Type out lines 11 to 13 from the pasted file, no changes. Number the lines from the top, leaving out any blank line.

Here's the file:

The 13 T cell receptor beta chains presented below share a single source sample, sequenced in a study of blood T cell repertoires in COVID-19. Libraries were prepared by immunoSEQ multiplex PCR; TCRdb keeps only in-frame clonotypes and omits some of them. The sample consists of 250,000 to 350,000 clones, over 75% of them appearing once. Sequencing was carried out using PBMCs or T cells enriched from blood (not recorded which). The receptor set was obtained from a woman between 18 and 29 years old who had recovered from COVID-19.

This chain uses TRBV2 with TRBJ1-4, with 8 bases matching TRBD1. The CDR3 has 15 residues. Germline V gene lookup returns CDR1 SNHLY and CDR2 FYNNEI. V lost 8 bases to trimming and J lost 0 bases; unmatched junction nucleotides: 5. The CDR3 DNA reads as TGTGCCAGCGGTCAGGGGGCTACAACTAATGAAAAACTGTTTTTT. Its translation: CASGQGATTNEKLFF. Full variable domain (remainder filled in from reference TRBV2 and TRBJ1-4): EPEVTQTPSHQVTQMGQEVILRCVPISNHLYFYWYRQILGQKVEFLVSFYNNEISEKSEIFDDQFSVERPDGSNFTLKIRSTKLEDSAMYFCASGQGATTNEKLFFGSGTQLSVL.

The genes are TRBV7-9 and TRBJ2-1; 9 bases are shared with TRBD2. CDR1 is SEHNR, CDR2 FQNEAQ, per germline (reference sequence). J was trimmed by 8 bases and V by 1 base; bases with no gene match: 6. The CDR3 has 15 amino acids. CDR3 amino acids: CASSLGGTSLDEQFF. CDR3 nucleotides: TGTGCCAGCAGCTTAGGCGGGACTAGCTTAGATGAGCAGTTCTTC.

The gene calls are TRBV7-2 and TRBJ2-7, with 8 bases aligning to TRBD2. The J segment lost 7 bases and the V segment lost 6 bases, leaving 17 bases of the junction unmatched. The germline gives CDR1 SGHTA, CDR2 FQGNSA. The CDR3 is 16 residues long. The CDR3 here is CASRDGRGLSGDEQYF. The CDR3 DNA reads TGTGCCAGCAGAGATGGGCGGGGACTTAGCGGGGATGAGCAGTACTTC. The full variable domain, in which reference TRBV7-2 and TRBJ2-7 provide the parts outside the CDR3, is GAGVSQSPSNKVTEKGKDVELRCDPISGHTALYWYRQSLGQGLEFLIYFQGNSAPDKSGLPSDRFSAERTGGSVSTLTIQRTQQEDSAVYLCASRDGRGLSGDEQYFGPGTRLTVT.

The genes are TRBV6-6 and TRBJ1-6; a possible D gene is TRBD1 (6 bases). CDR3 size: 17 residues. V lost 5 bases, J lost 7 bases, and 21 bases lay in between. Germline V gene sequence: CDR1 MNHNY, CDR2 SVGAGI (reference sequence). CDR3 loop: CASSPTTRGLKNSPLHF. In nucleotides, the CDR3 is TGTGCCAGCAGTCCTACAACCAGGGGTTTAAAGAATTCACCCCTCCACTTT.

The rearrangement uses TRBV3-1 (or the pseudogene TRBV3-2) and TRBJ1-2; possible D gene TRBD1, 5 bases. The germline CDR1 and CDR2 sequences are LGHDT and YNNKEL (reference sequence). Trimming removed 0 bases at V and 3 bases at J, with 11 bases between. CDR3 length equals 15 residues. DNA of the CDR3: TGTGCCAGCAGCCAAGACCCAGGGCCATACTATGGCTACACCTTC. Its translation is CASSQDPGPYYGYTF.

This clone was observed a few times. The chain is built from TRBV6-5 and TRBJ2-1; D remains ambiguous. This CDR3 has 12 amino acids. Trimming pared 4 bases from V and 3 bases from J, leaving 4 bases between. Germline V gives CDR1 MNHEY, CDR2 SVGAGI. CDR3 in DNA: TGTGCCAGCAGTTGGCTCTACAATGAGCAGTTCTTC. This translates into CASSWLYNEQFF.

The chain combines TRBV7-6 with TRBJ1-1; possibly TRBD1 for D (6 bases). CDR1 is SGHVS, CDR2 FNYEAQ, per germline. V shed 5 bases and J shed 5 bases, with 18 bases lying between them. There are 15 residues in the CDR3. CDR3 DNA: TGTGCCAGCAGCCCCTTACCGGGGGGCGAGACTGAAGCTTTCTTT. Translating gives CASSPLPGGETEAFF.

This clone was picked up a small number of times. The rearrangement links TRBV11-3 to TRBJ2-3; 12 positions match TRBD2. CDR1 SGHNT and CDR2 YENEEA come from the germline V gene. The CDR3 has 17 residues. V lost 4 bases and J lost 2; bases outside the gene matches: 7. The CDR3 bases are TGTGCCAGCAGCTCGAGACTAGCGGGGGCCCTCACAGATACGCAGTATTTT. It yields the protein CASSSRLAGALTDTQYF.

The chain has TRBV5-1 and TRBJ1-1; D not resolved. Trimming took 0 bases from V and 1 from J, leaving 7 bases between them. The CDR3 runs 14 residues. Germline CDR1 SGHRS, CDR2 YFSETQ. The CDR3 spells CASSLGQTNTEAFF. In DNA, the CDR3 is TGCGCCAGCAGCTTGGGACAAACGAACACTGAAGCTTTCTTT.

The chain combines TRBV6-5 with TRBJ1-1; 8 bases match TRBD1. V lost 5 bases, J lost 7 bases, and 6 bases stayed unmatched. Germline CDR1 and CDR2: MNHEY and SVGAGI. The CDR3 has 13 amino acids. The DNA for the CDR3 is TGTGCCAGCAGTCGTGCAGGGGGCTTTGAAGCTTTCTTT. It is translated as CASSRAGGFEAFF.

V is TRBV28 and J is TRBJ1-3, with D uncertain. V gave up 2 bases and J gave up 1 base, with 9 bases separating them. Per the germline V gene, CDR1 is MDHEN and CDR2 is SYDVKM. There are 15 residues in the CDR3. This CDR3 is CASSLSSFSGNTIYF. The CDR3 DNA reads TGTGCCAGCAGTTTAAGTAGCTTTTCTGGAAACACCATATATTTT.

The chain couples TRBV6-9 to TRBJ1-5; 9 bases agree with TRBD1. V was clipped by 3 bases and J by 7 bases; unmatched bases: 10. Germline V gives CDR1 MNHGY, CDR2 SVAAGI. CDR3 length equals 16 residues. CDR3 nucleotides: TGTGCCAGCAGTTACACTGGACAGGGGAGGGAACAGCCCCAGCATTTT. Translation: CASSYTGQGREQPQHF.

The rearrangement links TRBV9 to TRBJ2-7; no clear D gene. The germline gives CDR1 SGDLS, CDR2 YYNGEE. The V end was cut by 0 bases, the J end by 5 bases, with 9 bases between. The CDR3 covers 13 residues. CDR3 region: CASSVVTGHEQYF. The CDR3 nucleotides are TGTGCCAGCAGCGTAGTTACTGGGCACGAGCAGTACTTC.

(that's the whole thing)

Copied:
The chain combines TRBV6-5 with TRBJ1-1; 8 bases match TRBD1. V lost 5 bases, J lost 7 bases, and 6 bases stayed unmatched. Germline CDR1 and CDR2: MNHEY and SVGAGI. The CDR3 has 13 amino acids. The DNA for the CDR3 is TGTGCCAGCAGTCGTGCAGGGGGCTTTGAAGCTTTCTTT. It is translated as CASSRAGGFEAFF.

V is TRBV28 and J is TRBJ1-3, with D uncertain. V gave up 2 bases and J gave up 1 base, with 9 bases separating them. Per the germline V gene, CDR1 is MDHEN and CDR2 is SYDVKM. There are 15 residues in the CDR3. This CDR3 is CASSLSSFSGNTIYF. The CDR3 DNA reads TGTGCCAGCAGTTTAAGTAGCTTTTCTGGAAACACCATATATTTT.

The chain couples TRBV6-9 to TRBJ1-5; 9 bases agree with TRBD1. V was clipped by 3 bases and J by 7 bases; unmatched bases: 10. Germline V gives CDR1 MNHGY, CDR2 SVAAGI. CDR3 length equals 16 residues. CDR3 nucleotides: TGTGCCAGCAGTTACACTGGACAGGGGAGGGAACAGCCCCAGCATTTT. Translation: CASSYTGQGREQPQHF.